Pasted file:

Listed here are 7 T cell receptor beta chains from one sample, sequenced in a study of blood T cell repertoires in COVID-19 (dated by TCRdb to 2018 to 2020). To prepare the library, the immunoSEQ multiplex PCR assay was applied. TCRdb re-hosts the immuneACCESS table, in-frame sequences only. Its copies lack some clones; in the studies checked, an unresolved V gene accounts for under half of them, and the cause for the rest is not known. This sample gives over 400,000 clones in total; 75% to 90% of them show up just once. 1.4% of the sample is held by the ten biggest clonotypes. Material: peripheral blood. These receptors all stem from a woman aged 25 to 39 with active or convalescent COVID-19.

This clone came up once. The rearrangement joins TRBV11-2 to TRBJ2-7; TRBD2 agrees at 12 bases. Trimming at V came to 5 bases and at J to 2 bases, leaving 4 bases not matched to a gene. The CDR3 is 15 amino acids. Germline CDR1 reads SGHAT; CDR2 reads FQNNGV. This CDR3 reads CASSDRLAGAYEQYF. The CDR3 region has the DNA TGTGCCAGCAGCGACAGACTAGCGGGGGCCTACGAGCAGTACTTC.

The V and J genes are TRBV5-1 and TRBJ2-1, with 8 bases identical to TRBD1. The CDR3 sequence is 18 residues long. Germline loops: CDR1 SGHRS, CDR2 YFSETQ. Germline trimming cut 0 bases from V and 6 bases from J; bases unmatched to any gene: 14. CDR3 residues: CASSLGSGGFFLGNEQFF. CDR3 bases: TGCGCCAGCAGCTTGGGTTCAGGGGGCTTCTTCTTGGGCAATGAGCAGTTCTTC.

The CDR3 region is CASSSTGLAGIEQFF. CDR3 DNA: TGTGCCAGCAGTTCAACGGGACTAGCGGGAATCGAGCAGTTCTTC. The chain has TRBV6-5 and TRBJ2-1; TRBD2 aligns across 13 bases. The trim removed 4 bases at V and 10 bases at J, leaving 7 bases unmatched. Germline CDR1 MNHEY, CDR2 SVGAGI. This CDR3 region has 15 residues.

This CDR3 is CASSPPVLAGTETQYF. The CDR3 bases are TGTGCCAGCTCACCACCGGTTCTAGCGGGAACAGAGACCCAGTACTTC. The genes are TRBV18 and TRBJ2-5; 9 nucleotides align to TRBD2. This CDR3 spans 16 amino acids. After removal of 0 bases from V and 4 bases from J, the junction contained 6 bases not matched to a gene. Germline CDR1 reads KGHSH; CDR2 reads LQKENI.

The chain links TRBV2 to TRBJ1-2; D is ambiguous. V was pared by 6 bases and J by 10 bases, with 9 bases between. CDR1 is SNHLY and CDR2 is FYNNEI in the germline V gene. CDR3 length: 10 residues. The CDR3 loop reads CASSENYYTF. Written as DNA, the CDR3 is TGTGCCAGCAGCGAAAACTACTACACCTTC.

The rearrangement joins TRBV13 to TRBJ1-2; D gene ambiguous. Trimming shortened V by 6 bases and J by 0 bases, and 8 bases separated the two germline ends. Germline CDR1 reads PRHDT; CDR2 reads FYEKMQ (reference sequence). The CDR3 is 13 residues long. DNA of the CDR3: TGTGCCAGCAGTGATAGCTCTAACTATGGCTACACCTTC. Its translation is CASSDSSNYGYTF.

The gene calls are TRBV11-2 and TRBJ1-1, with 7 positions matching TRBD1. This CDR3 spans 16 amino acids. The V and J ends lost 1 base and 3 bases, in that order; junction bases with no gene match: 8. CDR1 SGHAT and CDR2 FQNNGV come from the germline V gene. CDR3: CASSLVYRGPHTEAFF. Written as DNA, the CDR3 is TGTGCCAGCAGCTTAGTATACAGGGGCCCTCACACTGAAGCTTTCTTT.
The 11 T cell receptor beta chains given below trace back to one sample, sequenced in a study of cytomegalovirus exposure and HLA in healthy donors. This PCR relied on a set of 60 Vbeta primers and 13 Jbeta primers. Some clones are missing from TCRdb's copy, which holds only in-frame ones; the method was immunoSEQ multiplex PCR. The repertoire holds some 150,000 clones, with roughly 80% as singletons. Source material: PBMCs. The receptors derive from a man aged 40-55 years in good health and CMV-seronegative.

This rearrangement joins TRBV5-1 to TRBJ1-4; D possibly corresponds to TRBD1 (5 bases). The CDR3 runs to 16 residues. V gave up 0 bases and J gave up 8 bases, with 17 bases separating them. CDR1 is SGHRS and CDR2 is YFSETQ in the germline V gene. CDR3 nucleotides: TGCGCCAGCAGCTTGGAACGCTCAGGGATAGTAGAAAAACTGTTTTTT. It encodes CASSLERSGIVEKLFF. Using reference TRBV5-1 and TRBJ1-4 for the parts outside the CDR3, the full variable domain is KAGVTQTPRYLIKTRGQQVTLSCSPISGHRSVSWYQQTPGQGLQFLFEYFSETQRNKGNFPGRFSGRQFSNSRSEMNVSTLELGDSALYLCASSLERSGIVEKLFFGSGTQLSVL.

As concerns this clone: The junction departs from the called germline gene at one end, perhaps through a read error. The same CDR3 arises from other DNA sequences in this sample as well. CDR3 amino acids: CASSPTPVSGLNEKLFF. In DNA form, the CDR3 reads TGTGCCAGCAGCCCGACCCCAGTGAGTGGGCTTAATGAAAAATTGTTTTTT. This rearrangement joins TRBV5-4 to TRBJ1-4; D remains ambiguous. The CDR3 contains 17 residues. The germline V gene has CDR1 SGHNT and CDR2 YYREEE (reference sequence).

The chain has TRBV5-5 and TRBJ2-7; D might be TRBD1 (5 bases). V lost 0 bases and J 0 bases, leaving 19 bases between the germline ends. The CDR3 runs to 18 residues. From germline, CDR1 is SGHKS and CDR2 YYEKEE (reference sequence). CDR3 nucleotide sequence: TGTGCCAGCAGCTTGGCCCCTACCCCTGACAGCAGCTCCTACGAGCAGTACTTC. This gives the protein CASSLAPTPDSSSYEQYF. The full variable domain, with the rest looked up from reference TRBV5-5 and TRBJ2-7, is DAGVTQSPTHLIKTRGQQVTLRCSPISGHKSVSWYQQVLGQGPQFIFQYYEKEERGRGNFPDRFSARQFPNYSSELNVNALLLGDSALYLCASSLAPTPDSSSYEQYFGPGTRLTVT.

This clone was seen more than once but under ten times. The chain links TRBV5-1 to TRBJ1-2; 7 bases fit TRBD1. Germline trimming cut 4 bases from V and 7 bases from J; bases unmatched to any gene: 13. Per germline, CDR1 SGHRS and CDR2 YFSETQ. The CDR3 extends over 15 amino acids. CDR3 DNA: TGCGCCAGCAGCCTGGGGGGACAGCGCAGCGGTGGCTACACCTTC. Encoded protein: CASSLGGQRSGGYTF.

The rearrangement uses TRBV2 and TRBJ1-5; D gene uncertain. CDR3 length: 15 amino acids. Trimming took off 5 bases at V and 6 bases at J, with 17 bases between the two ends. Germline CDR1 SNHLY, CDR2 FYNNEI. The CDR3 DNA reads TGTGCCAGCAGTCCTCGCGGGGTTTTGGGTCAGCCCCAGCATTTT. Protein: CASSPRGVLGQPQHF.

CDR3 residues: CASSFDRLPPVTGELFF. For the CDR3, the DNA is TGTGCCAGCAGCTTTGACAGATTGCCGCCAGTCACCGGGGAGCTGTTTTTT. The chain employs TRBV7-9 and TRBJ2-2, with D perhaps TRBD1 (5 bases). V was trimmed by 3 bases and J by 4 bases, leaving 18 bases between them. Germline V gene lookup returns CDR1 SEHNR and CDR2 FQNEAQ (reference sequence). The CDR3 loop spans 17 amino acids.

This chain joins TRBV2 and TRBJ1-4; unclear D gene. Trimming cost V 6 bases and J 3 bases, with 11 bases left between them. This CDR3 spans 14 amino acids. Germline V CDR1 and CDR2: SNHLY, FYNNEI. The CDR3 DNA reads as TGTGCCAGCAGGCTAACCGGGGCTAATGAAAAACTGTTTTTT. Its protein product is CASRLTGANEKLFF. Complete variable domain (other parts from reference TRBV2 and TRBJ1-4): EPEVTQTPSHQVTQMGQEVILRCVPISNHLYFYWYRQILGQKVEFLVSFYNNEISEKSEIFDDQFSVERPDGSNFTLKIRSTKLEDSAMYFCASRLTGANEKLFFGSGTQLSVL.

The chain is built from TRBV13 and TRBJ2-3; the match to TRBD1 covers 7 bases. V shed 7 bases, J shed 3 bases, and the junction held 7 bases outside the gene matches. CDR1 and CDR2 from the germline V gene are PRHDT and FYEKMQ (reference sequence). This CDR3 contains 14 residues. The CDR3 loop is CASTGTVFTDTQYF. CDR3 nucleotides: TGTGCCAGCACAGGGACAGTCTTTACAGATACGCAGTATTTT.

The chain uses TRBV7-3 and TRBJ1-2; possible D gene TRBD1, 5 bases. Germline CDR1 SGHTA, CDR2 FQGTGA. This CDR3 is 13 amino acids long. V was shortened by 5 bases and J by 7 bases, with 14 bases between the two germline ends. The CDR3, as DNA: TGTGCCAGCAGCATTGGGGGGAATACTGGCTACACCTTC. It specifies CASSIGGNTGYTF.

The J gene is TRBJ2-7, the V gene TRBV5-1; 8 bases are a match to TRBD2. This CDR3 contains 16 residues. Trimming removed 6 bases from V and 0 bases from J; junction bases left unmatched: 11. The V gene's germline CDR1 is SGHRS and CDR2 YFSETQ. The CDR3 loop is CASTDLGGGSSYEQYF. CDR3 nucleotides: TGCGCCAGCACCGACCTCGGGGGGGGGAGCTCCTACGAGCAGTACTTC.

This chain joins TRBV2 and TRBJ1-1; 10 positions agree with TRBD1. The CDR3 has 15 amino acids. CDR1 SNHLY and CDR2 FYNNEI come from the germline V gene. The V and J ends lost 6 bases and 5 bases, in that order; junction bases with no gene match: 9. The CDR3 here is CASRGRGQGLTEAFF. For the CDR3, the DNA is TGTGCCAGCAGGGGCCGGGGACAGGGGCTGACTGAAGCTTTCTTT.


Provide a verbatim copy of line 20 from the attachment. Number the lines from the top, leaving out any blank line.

This chain joins TRBV2 and TRBJ1-1; 10 positions agree with TRBD1. The CDR3 has 15 amino acids. CDR1 SNHLY and CDR2 FYNNEI come from the germline V gene. The V and J ends lost 6 bases and 5 bases, in that order; junction bases with no gene match: 9. The CDR3 here is CASRGRGQGLTEAFF. For the CDR3, the DNA is TGTGCCAGCAGGGGCCGGGGACAGGGGCTGACTGAAGCTTTCTTT.